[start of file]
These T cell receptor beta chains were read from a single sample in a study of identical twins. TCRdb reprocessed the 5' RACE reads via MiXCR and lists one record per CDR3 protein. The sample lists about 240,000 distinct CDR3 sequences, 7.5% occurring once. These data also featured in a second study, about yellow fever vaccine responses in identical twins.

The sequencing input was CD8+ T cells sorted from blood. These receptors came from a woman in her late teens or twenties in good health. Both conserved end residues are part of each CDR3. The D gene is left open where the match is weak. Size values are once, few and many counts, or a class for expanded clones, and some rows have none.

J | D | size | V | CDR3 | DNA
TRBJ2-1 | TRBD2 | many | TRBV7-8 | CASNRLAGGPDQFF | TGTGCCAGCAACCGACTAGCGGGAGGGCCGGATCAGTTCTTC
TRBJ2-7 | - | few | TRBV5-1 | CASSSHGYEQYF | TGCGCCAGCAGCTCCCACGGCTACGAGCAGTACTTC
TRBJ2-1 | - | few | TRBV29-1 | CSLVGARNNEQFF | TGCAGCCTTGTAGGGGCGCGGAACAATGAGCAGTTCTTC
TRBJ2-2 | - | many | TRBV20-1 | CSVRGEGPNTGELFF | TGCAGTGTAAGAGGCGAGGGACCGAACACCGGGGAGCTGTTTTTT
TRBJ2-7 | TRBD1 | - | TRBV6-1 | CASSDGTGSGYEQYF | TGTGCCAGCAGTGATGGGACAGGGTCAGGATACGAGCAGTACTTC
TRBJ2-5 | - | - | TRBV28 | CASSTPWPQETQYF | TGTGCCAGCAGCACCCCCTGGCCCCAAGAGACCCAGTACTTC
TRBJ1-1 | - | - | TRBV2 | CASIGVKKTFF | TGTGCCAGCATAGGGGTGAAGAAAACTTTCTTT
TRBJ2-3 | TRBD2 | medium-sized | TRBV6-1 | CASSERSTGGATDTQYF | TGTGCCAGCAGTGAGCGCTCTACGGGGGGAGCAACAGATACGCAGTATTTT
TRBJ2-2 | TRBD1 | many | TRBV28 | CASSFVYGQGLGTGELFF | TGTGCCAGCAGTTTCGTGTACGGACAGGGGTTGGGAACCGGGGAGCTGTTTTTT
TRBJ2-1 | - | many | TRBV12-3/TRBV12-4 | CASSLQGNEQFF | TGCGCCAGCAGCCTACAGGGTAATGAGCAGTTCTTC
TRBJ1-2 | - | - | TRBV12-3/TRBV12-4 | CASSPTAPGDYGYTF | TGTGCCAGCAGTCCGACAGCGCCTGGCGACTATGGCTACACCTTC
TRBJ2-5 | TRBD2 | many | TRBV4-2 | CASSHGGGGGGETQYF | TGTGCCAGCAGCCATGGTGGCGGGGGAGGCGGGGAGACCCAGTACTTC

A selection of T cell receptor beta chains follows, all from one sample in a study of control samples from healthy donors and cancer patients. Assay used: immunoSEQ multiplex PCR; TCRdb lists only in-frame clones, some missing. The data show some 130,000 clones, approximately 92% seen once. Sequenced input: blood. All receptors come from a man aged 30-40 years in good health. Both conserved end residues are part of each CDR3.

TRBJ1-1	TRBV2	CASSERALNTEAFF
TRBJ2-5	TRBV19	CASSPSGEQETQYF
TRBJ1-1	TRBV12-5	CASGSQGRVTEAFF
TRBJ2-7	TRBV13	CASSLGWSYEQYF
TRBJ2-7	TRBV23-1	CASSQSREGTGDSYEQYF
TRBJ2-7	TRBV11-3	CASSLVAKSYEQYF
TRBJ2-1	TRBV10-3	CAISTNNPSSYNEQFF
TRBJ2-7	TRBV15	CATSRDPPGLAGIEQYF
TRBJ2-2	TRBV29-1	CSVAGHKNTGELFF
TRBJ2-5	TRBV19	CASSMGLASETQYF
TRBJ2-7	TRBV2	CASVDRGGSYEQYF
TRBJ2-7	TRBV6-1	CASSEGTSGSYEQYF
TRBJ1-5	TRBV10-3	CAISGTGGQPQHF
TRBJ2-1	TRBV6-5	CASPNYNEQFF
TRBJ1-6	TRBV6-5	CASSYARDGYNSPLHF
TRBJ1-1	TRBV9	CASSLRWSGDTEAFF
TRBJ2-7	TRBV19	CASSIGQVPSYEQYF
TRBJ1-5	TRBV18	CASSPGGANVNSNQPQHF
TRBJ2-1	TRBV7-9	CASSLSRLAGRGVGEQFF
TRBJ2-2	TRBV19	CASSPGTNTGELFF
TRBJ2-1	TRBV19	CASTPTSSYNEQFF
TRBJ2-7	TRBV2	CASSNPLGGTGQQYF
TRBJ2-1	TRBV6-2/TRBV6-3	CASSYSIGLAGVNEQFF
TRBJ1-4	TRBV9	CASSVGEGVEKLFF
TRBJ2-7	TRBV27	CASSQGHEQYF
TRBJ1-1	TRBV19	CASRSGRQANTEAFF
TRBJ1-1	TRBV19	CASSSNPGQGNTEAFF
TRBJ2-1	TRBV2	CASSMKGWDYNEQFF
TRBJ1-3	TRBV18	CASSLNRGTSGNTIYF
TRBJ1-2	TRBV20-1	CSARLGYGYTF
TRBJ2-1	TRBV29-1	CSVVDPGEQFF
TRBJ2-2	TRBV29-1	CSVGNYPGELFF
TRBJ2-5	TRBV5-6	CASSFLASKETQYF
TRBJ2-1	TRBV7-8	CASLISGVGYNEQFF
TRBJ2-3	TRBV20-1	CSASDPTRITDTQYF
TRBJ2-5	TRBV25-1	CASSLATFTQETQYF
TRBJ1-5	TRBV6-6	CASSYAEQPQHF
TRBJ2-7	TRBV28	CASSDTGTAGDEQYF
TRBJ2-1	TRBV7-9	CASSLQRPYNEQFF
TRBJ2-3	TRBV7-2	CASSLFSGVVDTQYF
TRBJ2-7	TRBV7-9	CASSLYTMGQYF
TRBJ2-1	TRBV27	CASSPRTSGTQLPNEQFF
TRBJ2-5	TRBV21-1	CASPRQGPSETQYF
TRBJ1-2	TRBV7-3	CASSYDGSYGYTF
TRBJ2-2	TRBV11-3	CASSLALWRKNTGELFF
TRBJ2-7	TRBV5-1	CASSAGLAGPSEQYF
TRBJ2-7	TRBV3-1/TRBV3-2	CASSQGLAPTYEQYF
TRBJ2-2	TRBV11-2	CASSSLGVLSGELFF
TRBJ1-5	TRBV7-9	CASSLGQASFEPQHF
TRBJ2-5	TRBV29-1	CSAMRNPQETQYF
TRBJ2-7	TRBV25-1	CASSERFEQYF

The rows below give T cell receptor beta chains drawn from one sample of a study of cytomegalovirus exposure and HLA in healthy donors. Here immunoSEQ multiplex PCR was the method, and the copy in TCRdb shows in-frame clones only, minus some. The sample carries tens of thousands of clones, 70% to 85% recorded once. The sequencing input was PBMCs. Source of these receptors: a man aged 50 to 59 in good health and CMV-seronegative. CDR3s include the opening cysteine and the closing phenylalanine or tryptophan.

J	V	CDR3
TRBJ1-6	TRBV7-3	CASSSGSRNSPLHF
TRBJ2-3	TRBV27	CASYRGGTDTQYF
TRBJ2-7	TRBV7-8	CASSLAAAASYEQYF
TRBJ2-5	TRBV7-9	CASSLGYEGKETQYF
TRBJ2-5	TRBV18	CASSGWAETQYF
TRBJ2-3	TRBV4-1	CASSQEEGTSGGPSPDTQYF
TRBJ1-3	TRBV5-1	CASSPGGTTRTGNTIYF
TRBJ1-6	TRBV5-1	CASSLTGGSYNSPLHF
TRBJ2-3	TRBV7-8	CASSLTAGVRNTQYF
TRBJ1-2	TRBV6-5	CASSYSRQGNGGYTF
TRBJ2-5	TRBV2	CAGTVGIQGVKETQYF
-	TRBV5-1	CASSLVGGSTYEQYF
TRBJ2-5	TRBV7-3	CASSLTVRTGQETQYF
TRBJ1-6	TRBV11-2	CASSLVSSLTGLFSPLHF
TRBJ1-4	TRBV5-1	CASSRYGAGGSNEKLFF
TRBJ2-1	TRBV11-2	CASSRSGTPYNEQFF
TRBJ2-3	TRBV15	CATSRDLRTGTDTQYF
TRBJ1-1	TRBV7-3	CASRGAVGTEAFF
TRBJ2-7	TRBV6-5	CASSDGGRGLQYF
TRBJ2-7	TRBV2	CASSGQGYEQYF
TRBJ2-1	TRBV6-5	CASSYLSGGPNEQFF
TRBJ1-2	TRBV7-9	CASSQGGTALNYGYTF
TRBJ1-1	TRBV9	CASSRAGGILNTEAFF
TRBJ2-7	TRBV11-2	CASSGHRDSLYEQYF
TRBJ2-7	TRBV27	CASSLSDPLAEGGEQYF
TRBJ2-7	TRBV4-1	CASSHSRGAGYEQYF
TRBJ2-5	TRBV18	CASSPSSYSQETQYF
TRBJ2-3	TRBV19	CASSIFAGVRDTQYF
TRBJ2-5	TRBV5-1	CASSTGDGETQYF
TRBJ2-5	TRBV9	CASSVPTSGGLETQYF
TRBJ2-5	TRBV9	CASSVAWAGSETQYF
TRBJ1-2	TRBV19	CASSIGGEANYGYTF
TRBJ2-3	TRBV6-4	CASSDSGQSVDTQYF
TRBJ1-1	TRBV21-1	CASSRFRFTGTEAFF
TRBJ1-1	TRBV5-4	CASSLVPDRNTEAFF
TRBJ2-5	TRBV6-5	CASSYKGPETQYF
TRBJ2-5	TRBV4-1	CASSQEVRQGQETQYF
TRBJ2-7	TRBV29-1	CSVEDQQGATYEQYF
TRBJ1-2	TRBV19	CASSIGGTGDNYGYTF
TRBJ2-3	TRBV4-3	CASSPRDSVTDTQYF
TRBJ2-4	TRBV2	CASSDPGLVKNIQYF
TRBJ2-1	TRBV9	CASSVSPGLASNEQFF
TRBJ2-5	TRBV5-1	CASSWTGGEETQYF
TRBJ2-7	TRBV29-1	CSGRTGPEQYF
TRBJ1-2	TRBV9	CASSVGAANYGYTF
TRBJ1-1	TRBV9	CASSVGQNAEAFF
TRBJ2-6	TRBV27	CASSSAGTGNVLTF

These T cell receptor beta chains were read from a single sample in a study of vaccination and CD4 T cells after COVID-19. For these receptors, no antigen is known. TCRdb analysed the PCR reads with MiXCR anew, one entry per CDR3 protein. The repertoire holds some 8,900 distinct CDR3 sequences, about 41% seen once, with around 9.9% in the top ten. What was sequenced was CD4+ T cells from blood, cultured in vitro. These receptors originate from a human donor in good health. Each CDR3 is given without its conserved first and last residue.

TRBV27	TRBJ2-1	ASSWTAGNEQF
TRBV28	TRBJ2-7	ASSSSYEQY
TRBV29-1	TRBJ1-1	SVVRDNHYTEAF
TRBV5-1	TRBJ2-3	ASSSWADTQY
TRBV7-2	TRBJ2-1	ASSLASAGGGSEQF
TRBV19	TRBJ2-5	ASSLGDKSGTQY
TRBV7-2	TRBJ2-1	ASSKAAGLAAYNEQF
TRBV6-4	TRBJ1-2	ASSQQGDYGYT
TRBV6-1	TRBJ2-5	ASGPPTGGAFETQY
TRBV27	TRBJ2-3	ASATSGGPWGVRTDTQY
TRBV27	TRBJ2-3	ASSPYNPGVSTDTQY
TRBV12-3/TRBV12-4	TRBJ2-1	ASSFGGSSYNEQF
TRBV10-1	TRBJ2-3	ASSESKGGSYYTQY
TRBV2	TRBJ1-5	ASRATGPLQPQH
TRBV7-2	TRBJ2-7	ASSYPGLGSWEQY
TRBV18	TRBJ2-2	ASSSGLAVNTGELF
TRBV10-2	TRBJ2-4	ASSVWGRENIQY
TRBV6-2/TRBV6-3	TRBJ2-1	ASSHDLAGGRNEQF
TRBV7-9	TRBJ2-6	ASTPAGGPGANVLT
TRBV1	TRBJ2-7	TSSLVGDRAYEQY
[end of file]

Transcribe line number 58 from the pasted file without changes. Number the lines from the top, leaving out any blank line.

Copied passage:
TRBJ2-1	TRBV27	CASSPRTSGTQLPNEQFF